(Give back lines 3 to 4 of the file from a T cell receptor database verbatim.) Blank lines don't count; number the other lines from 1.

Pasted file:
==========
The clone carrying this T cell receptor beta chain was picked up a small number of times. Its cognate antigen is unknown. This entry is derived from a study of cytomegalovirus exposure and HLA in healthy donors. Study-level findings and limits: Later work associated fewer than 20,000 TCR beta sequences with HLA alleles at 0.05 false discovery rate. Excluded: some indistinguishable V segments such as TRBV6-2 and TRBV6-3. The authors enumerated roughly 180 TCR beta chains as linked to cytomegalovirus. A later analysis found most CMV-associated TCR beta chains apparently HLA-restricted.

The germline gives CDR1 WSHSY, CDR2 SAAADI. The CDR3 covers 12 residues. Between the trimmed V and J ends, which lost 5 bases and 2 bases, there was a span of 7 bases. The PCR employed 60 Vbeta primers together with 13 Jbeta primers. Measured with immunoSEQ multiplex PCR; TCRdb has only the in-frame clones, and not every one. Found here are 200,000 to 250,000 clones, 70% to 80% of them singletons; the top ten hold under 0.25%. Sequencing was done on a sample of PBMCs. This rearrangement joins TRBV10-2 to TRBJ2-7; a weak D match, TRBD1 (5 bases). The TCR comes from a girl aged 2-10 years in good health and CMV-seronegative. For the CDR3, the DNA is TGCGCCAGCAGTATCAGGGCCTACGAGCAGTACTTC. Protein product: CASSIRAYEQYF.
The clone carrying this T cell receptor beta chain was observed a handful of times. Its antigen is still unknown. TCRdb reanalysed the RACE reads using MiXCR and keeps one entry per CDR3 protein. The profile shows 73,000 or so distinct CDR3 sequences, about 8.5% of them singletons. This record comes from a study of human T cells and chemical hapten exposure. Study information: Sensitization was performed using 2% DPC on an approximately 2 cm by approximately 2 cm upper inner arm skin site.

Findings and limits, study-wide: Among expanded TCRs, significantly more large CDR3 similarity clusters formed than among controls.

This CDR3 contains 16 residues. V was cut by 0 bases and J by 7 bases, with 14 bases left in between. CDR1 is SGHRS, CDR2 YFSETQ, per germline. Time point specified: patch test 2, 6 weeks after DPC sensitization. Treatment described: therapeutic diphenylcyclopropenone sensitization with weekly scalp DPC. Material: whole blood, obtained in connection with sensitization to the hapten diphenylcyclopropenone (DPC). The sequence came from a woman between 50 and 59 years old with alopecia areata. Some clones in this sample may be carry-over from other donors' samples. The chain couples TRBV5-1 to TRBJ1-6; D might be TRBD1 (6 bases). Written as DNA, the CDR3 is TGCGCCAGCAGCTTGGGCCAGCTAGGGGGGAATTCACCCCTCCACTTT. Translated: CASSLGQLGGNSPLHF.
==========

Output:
The clone carrying this T cell receptor beta chain was observed a handful of times. Its antigen is still unknown. TCRdb reanalysed the RACE reads using MiXCR and keeps one entry per CDR3 protein. The profile shows 73,000 or so distinct CDR3 sequences, about 8.5% of them singletons. This record comes from a study of human T cells and chemical hapten exposure. Study information: Sensitization was performed using 2% DPC on an approximately 2 cm by approximately 2 cm upper inner arm skin site.

Findings and limits, study-wide: Among expanded TCRs, significantly more large CDR3 similarity clusters formed than among controls.